• Water harvesting techniques

  • Improve the vegetation cover

  • Introduce new species of shrubs

  • .

  • Selection and testing of productive, drought tolerant plant varieties

  • Improvement of dry land farming systems (barley, wheat, forages, legumes).

  • Research on existing livestock breeds and ways for improvement .


Part iii weaknesses and opportunities for improving rural livelihoods at the benchmark site2
Part III: weaknesses and opportunities for improving rural livelihoods at the benchmark site

  • III.3 Indicators to evaluate the performance of human development at the benchmark site

  • Baseline information

  • Yield (kg/du)

  • 2. Net Return JD/ du

  • 3. Feeding cost JD/head

  • 4.Total income and per capita income

  • 5. Livestock water cost

  • 6.Water productivity (WP Kg /M3 )


Part i bio physical characterization
Part I: Bio-physical characterization livelihoods at the benchmark site

  • Site name:

    Badia Benchmark site in Jordan

  • Region:

    Site area located in Amman governorate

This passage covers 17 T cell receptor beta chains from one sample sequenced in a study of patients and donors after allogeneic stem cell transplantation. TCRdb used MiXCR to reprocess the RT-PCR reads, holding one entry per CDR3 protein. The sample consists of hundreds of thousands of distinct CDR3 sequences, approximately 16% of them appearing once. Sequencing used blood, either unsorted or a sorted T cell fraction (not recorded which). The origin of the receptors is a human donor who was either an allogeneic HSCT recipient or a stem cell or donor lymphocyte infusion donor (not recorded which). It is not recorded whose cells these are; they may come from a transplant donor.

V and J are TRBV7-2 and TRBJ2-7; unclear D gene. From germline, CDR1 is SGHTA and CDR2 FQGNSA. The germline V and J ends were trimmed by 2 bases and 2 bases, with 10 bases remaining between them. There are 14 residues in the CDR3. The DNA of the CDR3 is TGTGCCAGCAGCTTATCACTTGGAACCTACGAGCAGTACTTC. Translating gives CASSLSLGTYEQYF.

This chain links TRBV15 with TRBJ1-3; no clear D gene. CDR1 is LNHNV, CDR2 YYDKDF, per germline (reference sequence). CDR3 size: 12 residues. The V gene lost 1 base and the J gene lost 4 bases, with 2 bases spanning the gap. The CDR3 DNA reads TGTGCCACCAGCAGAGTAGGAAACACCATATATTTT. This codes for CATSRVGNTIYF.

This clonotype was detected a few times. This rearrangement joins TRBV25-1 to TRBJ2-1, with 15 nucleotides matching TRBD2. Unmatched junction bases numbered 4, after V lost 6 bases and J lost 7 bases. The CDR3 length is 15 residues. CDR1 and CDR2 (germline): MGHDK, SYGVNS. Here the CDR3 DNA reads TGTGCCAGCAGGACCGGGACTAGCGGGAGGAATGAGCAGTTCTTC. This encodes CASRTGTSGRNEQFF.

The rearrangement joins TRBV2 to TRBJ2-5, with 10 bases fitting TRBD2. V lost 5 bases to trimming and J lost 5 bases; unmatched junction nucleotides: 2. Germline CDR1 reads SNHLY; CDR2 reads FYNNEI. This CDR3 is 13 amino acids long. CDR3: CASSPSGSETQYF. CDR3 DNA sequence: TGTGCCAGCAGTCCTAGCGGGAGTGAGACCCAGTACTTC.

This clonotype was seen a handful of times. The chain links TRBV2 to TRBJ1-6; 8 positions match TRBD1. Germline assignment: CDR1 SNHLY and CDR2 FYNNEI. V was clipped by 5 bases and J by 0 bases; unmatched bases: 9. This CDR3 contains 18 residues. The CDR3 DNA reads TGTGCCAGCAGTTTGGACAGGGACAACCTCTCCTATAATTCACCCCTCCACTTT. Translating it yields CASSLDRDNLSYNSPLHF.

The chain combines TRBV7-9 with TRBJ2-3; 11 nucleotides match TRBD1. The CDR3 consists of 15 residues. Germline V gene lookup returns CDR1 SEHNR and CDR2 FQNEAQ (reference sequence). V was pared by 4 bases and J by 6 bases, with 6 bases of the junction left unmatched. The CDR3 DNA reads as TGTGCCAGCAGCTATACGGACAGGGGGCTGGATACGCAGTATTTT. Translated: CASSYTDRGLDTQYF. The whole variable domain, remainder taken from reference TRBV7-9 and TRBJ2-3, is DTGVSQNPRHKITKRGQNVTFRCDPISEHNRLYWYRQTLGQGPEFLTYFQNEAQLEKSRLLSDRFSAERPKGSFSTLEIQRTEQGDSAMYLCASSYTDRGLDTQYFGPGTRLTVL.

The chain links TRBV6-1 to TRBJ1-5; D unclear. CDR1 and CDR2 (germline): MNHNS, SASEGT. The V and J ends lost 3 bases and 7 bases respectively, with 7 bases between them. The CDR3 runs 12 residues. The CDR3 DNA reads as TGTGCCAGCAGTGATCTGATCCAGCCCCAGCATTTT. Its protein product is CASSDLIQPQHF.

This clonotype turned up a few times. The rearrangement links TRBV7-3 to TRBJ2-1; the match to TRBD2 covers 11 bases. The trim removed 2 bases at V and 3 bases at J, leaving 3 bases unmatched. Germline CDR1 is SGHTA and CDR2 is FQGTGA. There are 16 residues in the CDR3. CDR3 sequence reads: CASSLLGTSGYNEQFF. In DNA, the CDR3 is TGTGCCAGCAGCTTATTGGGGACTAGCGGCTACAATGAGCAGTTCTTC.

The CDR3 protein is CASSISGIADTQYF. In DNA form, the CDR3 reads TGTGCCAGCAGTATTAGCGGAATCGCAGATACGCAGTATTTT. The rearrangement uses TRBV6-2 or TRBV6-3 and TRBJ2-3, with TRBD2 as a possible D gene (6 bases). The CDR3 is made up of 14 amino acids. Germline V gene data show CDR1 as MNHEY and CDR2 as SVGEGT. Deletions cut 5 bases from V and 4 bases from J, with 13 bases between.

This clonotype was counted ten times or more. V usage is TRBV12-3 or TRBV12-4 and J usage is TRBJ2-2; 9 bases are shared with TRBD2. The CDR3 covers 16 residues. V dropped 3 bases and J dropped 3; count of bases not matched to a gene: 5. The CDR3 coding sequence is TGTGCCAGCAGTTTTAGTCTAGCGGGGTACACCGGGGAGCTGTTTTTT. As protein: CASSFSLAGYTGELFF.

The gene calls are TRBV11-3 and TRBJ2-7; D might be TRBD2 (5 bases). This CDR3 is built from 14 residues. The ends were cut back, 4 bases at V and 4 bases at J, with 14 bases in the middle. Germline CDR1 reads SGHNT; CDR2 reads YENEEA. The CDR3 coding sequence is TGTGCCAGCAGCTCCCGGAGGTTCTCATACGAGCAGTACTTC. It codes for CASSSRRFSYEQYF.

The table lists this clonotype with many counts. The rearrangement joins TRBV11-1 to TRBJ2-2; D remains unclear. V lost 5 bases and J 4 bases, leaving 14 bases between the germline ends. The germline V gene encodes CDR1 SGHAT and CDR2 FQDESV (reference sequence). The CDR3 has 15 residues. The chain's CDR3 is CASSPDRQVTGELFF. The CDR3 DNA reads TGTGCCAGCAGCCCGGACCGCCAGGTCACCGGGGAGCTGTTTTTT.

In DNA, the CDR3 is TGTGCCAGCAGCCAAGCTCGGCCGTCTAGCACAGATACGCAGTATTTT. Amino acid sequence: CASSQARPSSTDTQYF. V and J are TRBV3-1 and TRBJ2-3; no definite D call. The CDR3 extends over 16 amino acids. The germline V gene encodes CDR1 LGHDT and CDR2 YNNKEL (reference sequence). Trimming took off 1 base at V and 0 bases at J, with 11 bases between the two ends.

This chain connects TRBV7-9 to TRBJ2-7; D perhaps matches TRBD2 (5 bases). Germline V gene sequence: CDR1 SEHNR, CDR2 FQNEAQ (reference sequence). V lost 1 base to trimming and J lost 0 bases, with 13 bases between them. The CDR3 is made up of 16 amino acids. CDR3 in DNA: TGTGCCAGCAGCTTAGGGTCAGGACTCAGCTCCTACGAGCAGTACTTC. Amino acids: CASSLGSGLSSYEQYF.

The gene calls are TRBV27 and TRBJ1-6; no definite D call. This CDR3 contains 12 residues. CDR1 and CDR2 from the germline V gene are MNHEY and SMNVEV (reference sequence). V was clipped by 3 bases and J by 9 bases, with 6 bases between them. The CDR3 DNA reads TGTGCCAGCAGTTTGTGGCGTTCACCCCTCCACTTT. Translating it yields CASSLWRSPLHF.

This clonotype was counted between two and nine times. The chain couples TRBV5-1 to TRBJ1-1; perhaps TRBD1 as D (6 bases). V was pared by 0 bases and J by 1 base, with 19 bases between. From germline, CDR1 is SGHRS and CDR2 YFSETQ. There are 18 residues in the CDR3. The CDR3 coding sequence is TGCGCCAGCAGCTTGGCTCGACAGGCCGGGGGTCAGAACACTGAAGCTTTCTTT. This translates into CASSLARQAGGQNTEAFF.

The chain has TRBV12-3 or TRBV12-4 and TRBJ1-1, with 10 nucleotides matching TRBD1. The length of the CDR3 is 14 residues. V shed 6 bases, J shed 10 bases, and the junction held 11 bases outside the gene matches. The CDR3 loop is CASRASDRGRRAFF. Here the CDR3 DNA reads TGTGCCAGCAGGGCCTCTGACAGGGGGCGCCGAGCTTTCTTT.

Part i bio physical characterization1
Part I: Bio-physical characterization livelihoods at the benchmark site

  • I.1 General Information

  • Muhareb watershed is located in the north middle parts of Jordan and occupies around 60 Km2.

  • The watershed lies within the xeric-aridic transitional moisture regime.

  • precipitation range is: from 100 to 150mm.

  • lies within the grassland steppe vegetation zone.

  • Barley is grown in the valley bottom alluvium where the moisture from the limited rainfall is augmented by run-off from the hillslopes.

  • Dominant species are Anabasis and Poa .

  • Frequent grazing keeps vegetation growth close to the soil surface.


Biophysical Characterization livelihoods at the benchmark site

of Muhareb watershed

Purpose:

The purpose of the watershed characterization is to provide data for the selection of sites that are suitable for various water harvesting interventions.



  • Methodology represent the Badia zone in Jordan to carry out the project activities and outscale the results to other similar areas within Jordan and outside the country.

  • Data Collection :The data were delivered from various sources and various formats

  • Available Data

  • Derived data

  • Data collected in the field